SEC Charges Connecticut Executive With Insider Trading
The U.S. Securities and Exchange Commission (SEC) has charged an executive at Stamford, Conn.-based electronics company, Harman International Industries, with insider trading in the company’s stock.
The SEC alleged that Dennis Wayne Hamilton made more than $130,000 in illegal profits by trading on nonpublic information he learned on the job in advance of Harman’s release of its fiscal year 2014 first-quarter earnings.
According to the SEC:
- In his role as Harman’s vice president of tax, Hamilton reviewed Harman’s earnings and learned the company would report stronger-than-expected results for its FY14 first quarter, which spanned from July 1 to Sept. 30, 2013.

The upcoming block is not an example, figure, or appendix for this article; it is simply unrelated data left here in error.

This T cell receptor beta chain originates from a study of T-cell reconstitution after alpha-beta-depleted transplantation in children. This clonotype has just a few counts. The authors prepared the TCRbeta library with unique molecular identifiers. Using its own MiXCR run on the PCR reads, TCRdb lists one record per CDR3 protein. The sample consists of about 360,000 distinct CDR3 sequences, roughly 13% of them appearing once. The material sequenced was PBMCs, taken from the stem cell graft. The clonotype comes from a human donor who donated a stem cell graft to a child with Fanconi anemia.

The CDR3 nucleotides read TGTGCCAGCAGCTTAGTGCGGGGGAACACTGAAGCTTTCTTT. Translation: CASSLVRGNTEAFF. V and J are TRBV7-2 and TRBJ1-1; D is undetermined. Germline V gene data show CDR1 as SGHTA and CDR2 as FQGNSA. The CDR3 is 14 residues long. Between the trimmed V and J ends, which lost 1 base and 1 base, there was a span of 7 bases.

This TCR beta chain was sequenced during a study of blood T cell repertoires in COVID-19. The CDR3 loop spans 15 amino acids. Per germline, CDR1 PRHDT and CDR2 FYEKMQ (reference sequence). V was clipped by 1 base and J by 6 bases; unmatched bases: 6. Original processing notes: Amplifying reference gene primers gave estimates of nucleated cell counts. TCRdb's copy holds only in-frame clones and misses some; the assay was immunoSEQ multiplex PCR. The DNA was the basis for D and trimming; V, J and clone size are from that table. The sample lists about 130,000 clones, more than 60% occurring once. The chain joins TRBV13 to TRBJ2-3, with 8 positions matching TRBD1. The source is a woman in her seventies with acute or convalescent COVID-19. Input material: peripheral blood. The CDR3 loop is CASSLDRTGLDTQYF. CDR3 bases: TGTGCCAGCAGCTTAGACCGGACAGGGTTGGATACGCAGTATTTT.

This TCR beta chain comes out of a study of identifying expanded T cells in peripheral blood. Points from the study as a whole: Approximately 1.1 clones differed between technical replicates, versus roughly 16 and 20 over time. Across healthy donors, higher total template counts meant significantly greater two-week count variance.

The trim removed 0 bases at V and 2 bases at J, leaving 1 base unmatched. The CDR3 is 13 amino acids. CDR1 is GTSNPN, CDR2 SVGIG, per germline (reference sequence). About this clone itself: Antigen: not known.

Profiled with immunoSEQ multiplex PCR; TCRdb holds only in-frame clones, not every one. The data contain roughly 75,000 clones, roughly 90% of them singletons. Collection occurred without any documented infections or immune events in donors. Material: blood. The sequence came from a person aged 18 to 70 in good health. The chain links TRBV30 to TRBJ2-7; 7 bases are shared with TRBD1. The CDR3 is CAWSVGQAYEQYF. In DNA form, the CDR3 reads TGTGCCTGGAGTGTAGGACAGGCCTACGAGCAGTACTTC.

- The day before Harman publicly released the financial results, Hamilton purchased 17,000 shares of Harman stock at a cost of more than $1.2 million. He liquidated his position when the quarterly results were publicly announced.
- Harman’s stock price rose more than 12 percent on the news and Hamilton’s illicit trading produced one-day profits in excess of $130,000.
Sharon B. Binger, director of the Philadelphia Regional Office, commented:
We allege that Hamilton traded on details known only to company insiders and took advantage of the stock market’s fair and level playing field.
At the same time, in a parallel action the U.S. Attorney’s Office for the District of Connecticut announced criminal charges against Hamilton.